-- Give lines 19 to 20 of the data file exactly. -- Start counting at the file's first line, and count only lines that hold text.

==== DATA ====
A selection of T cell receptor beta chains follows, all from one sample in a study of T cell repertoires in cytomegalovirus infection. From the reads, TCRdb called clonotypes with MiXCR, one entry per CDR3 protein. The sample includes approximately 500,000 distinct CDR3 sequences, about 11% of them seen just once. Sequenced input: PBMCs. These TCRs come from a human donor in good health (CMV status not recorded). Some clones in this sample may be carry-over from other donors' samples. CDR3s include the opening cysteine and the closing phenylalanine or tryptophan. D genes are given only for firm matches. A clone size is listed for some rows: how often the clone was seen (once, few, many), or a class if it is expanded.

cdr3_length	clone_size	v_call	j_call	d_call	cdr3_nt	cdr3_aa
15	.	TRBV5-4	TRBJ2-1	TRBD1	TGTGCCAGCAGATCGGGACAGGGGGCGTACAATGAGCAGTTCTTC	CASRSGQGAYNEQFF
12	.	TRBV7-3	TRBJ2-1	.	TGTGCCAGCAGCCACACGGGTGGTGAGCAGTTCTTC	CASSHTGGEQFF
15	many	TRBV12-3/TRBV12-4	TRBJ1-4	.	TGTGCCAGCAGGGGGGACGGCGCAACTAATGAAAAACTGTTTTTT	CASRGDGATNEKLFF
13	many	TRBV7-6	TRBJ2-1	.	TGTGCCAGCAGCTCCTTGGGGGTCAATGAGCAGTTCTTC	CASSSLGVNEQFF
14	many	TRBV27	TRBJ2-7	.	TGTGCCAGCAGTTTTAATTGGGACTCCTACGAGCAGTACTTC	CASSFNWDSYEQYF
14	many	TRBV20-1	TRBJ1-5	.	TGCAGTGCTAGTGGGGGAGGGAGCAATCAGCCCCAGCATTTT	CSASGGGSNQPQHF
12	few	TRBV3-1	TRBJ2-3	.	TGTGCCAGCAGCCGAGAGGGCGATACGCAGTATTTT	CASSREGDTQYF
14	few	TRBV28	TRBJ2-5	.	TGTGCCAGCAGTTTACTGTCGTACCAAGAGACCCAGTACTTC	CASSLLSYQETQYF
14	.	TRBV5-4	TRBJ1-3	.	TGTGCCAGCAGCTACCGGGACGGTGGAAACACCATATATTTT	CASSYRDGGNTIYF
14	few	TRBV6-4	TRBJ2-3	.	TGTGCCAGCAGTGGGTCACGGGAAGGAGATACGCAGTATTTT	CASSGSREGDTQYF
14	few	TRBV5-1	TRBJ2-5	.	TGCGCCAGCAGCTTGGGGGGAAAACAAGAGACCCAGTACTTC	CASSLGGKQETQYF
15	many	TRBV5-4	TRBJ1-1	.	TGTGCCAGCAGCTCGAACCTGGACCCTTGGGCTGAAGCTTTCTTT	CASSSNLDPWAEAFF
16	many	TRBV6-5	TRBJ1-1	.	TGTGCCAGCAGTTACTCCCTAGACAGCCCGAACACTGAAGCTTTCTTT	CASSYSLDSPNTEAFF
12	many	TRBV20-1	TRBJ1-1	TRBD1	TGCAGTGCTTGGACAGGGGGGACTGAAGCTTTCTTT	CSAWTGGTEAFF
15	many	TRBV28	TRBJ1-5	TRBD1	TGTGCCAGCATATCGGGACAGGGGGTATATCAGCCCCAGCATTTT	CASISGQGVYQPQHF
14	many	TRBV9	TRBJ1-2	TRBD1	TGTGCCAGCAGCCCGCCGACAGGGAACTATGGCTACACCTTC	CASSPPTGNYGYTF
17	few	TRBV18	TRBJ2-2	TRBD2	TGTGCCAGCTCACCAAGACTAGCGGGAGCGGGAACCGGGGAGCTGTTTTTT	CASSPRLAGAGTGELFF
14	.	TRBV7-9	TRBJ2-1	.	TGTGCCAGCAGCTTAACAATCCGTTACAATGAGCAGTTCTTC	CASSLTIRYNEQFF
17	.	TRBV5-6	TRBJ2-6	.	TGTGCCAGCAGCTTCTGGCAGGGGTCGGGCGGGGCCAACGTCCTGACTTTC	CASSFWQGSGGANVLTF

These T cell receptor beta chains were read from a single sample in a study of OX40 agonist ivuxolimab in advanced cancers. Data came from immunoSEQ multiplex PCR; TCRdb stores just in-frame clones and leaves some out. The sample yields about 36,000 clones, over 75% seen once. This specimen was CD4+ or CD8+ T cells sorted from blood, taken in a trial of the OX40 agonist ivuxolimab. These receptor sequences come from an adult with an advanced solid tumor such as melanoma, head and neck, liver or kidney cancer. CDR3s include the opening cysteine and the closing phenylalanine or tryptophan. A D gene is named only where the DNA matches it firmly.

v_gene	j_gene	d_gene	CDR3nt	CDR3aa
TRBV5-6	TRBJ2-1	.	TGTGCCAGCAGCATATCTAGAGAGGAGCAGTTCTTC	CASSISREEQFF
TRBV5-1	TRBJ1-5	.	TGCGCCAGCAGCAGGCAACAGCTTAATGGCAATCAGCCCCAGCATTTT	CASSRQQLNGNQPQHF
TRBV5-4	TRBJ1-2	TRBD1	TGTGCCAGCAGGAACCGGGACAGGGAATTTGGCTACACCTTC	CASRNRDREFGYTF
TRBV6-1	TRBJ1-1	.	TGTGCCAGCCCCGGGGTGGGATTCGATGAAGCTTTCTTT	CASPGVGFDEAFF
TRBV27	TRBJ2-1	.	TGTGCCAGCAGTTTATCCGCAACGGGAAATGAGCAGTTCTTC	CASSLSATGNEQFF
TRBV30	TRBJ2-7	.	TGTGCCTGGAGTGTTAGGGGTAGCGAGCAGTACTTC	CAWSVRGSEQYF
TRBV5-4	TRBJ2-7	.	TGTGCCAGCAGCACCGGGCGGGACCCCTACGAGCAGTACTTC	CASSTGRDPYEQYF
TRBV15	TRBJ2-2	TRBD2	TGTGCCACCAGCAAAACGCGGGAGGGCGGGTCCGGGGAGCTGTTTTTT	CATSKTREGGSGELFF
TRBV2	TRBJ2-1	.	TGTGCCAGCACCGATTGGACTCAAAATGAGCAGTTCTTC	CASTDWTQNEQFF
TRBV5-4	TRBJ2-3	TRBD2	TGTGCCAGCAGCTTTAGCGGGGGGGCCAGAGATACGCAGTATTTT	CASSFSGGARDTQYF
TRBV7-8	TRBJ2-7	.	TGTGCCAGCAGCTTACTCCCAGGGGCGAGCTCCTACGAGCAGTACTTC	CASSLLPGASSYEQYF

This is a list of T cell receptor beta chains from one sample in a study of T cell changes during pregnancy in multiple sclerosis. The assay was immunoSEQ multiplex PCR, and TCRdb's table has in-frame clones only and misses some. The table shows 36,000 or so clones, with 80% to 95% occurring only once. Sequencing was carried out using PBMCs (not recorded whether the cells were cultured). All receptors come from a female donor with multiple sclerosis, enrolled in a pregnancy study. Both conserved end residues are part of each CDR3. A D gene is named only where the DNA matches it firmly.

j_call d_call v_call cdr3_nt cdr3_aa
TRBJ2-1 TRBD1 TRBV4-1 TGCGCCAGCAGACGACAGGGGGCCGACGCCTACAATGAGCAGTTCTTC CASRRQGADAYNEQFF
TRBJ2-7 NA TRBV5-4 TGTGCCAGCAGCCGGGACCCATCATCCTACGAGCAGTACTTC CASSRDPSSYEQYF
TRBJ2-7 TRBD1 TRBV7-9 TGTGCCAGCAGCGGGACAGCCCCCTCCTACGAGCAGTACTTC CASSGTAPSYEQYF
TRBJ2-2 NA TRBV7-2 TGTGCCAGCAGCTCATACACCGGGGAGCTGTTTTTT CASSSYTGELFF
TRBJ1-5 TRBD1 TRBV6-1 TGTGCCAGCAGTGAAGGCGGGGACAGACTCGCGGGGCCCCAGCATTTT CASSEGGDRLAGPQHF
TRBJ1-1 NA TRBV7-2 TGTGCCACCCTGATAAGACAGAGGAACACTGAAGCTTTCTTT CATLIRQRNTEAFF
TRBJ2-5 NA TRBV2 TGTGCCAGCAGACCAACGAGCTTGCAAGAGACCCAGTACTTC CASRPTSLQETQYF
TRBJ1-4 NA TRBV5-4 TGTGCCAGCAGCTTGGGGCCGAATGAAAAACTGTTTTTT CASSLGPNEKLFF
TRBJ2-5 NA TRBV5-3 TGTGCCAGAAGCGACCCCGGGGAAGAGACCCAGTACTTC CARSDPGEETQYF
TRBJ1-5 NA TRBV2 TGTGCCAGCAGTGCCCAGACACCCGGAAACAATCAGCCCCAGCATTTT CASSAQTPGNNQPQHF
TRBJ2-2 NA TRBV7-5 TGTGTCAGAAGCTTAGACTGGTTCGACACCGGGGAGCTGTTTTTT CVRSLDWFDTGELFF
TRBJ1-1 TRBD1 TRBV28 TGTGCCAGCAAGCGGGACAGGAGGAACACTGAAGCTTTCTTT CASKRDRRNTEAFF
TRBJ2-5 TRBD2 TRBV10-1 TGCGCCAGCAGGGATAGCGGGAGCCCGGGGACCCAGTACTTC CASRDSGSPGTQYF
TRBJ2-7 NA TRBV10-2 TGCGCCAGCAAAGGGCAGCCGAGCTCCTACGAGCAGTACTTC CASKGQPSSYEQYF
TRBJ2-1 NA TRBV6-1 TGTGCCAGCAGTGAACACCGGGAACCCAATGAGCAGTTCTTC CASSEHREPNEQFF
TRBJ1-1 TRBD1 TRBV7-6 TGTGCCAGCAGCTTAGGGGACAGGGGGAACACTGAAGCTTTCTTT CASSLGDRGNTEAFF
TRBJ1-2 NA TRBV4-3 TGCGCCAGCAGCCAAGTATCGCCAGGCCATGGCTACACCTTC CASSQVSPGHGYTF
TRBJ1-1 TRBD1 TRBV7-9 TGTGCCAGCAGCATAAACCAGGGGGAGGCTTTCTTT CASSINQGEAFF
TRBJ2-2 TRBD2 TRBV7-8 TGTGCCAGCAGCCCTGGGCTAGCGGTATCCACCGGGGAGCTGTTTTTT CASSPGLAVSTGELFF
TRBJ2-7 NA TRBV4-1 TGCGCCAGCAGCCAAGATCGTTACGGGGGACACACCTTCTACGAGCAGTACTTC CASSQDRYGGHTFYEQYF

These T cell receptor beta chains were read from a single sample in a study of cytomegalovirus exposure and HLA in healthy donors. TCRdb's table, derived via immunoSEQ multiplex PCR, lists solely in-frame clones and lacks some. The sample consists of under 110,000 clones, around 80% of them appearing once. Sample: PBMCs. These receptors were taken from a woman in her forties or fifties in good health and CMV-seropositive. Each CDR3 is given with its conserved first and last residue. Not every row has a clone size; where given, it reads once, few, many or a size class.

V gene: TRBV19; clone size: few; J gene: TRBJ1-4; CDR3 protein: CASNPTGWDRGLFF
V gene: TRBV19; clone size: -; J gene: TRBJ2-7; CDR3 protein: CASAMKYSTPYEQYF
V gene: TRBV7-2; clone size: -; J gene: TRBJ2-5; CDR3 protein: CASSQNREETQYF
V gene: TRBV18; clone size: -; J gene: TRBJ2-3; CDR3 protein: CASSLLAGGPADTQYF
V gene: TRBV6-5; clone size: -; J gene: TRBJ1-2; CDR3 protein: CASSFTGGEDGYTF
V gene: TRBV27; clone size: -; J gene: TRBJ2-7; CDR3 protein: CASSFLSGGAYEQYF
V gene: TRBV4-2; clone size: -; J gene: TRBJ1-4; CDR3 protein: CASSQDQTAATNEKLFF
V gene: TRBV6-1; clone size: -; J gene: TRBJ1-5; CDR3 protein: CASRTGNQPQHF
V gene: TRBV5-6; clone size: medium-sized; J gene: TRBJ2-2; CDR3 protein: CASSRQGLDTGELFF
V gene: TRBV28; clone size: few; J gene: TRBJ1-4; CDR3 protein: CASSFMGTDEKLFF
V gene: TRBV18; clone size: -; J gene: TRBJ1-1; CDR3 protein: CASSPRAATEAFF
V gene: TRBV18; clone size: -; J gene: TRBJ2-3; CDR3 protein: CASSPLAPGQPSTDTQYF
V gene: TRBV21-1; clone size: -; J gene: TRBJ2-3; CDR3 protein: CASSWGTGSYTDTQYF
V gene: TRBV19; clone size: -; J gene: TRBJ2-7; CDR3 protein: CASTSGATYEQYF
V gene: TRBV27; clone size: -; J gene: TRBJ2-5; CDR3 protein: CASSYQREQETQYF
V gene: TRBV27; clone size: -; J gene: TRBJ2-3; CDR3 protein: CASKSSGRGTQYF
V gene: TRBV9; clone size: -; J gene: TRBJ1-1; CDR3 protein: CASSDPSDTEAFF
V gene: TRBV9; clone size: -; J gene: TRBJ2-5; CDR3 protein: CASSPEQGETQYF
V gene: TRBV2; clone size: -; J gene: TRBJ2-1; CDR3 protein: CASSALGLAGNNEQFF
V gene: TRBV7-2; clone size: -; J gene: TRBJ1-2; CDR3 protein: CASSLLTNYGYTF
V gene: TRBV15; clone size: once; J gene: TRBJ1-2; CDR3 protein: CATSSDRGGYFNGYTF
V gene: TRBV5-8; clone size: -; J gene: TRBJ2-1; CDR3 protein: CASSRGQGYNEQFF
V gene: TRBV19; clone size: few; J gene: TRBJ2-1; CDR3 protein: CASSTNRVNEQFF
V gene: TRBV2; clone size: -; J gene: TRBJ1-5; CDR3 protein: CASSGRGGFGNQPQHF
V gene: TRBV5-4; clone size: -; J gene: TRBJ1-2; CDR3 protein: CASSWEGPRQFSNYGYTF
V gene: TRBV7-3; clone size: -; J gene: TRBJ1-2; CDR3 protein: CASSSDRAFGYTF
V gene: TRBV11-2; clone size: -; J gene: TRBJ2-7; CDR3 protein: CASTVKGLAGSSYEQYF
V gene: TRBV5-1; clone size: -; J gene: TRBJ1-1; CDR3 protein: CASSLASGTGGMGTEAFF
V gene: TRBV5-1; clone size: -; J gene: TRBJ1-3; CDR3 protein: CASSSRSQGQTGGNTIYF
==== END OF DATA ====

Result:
17	few	TRBV18	TRBJ2-2	TRBD2	TGTGCCAGCTCACCAAGACTAGCGGGAGCGGGAACCGGGGAGCTGTTTTTT	CASSPRLAGAGTGELFF
14	.	TRBV7-9	TRBJ2-1	.	TGTGCCAGCAGCTTAACAATCCGTTACAATGAGCAGTTCTTC	CASSLTIRYNEQFF